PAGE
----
Congress Sends Bush Legislation Overhauling Drug Safety After Vioxx Debacle
Thursday, September 20th 2007, 7:16 pm
News On 6
WASHINGTON (AP) _ Congress sent President Bush legislation Thursday giving the Food and Drug Administration new powers to ensure the safety of prescription drugs.
The Senate passed the FDA bill by voice vote Thursday, a day after the House approved it by an overwhelming margin. Bush is expected to sign the bill.
Broadly, the bill renews for five years two programs to collect fees from drug and medical device manufacturers to defray the FDA's expense in reviewing products seeking agency approval. The FDA had warned if the fees programs were not renewed by Friday, it would be forced to begin sending layoff notices to nearly 2,000 of its employees. That now appears unlikely.
Legislators used the bill as a vehicle to add to the FDA's powers to police drug safety _ a response to the withdrawal of the painkiller Vioxx three years ago.
``This bill will meet the challenges of protecting American consumers and patients and usher in a new era of drug safety,'' said Sen. Mike Enzi, R-Wyo.
While the FDA's focus traditionally has been on the approval of new drugs, its handling of emerging problems with Vioxx and other drugs already on the market has earned it sharp criticism in recent years.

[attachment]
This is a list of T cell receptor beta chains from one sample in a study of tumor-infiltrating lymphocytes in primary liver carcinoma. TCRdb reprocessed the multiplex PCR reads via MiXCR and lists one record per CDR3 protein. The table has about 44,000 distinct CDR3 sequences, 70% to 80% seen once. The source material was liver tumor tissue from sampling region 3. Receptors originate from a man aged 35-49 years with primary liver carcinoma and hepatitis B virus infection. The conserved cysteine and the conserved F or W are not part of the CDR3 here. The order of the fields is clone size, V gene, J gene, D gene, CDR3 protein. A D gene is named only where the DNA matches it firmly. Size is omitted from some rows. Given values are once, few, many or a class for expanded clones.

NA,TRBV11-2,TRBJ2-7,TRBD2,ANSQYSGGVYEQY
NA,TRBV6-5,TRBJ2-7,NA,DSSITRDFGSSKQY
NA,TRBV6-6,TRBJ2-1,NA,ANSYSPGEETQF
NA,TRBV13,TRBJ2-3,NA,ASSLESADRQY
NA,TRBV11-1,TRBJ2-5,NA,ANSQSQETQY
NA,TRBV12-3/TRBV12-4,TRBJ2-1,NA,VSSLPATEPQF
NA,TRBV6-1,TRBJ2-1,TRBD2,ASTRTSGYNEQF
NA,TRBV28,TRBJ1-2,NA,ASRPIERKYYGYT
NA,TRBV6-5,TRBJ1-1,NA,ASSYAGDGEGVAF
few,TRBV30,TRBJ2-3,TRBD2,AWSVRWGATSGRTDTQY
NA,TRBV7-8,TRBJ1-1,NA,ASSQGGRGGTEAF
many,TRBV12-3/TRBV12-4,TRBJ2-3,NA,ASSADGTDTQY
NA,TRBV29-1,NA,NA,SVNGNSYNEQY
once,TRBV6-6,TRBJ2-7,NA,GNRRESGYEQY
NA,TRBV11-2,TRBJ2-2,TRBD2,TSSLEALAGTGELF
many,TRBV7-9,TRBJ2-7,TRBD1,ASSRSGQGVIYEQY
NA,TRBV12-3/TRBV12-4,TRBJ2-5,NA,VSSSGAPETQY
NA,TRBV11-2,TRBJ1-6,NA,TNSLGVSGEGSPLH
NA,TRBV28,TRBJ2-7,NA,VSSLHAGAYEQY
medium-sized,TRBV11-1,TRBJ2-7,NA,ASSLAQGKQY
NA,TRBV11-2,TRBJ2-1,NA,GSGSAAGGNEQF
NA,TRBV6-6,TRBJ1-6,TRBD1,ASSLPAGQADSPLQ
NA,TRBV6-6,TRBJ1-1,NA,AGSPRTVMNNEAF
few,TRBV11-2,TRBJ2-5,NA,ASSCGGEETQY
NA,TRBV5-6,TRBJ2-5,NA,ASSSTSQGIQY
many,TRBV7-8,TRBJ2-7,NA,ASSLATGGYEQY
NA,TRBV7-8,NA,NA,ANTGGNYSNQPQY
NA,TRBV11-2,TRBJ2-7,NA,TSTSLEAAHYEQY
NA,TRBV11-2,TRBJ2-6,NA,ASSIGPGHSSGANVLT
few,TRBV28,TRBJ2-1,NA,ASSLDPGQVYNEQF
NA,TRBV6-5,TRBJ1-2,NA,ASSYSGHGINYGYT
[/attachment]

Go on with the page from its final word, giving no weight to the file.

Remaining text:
The bill would give the FDA the power both to require drug companies to further study the safety of medicines if needed and to mandate new label warnings, when problems do appear. The FDA would be able to fine companies to ensure compliance with those two new authorities. The legislation also would require companies to publicly release results of all clinical trials that show how well their drugs performed, although the level of disclosure remains to be determined.
The FDA also would gain the ability to fine drug companies for not completing follow-up studies on their drugs after they've won government approval. Those studies now often remain undone, often leaving important safety questions unanswered.
``This important bill should give every American greater peace of mind every single day _ every time we eat, take our medicine or see our doctor,'' said Sen. Edward Kennedy, D-Mass.
The bill calls for drug companies to pay $393 million, and medical device makers $48 million, in fees next year.
The legislation also would force the FDA to further step up its active surveillance for new safety issues with drugs. That system traditionally has been largely passive. The manufacturers of certain new drugs would have to draft for each a so-called ``Risk Evaluation and Mitigation Strategy'' that can include medication guides distributed with each prescription to ensure the medicine's safe use.
On food, the bill calls for the setting up of a registry to log incidents where adulterated food could pose a health risk. It also would require the FDA to set pet food ingredient and processing standards _ a provision born of the massive dog and cat food recalls of earlier this year.